A glance at the tragedies, injustices and sufferings in the world today, and the superficiality with which so many people live, could lead us to think that our current world is not “lovable,” at least as long as it doesn’t improve. And the feeling of being unable to do much to contribute to that change can lead us to enclose ourselves in the circle of our own little world of relationships, problems, interests and projects. At least there we feel we can do something positive.

Nevertheless, the awareness that God is our Father spurs us out of our comfort zone when we remember Psalm 2’s promise: I will make the nations your heritage.[6] A son receives this inheritance with the desire to make it bear fruit, with the hopeful optimism of seeing the trust of his Father and with a lively sense of responsibility towards this world that God places in our hands. Nothing is foreign to the heart of a child of God, because it is the world itself – everything and everyone – that constitutes this inheritance.

Love for the world as a gift that God the Father entrusts to us leads us to realize that “we need in-depth knowledge of the time we live in, its dynamics and potential, and also of the limitations and injustices, sometimes serious ones, that afflict it.”[7] This is not a question of a merely an intellectual understanding, but of going out to meet specific people, with their dreams and hopes, their sensitivities, needs and criticisms. Thus knowledge is transformed into empathy, into listening, into an effort to take responsibility for others and commit oneself to seeking their good, into love shown in deeds. As Benedict XVI said in his encyclical Caritas in veritate: “To love someone is to desire that person’s good and to take effective steps to secure it. Besides the good of the individual, there is a good that is linked to living in society: the common good. It is the good of ‘all of us,’ made up of individuals, families and intermediate groups who together constitute society. It is a good that is sought not for its own sake, but for the people who belong to the social community and who can only really and effectively pursue their good within it. To desire the common good and strive towards it is a requirement of justice and charity.”[8]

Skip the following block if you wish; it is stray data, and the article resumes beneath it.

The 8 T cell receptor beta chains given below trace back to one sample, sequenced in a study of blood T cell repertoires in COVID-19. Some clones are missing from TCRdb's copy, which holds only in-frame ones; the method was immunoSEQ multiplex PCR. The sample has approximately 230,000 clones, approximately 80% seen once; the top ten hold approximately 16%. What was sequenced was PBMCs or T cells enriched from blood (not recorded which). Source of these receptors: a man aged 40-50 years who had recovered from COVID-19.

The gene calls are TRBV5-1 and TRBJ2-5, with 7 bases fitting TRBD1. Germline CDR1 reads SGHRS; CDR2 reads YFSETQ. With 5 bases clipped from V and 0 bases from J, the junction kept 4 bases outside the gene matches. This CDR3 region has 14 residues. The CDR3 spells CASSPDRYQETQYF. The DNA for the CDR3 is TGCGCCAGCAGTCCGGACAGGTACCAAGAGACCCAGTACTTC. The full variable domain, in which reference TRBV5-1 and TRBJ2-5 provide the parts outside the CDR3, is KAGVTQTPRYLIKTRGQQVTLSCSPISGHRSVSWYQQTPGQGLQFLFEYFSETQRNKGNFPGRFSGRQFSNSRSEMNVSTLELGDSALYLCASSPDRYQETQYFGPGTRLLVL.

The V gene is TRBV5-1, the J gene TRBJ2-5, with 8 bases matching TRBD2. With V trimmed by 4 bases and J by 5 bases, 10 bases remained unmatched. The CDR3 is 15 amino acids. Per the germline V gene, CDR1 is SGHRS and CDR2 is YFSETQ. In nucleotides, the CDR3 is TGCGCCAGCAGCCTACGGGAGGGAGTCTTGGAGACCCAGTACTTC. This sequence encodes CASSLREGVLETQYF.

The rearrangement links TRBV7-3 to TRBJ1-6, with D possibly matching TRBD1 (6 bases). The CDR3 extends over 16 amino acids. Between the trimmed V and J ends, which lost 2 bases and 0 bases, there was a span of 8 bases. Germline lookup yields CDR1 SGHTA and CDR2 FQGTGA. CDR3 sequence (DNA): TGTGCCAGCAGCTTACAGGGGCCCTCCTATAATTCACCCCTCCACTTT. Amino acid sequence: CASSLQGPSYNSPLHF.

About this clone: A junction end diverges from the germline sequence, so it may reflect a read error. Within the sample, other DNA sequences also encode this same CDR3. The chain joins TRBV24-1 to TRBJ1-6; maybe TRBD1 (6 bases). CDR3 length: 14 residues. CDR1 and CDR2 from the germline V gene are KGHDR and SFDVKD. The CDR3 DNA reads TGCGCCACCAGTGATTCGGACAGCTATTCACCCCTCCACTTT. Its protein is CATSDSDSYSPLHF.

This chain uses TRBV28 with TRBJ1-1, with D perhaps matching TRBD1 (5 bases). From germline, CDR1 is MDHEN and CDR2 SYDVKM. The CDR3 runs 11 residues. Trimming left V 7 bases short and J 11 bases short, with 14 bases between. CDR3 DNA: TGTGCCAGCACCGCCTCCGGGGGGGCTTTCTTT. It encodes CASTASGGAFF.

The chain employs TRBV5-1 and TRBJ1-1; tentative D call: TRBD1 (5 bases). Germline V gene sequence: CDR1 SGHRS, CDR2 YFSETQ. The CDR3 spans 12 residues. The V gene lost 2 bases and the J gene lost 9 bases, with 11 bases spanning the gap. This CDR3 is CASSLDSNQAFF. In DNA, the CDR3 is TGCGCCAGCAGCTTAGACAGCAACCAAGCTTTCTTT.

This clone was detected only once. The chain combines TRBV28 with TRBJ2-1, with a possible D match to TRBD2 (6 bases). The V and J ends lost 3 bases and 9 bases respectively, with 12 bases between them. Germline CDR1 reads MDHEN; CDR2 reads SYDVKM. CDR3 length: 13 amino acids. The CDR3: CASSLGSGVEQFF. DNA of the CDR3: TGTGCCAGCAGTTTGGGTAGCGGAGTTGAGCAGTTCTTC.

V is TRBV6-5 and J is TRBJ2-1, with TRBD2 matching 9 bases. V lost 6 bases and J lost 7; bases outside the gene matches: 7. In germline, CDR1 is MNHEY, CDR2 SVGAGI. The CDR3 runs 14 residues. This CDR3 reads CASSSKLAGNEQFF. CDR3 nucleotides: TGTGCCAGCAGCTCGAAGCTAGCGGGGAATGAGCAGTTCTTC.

It is from love – for God, other men and women, and the world – that the dignifying and transforming force of work springs, which enables us to contribute to building up with others the “good of all of us” through the specific contribution of our own profession. The model of compassionate love for our fellow citizens is the parable of the Good Samaritan. Pope Francis said that “Jesus’ parable summons us to rediscover our vocation as citizens of our respective nations and of the entire world, builders of a new social bond.”[9] But, as he goes on to point out, “even the Good Samaritan needed to have a nearby inn that could provide the help that he was personally unable to offer.”[10] It is work, our own and others’, that enables us to contribute to the solution of human needs.

A way of being in the world

A lay mentality is based on the fact that work, social and political relations, leisure, etc., are a meeting place with God and a task proper to ordinary Christians. Furthermore, work is the specific way each person has in order to “care for the inheritance” and collaborate in the building up of society. Our lives would be very different without farmers, teachers, truck drivers, and engineers. As Saint Josemaría said: “Work is the vehicle through which man inserts himself into society, the means by which he becomes part of the ensemble of human relationships, the instrument that assigns him a place, a setting, in human coexistence. Professional work and existence in the world are two sides of the same coin; they are two realities that demand one another, so that it is impossible to understand one apart from the other.”[11]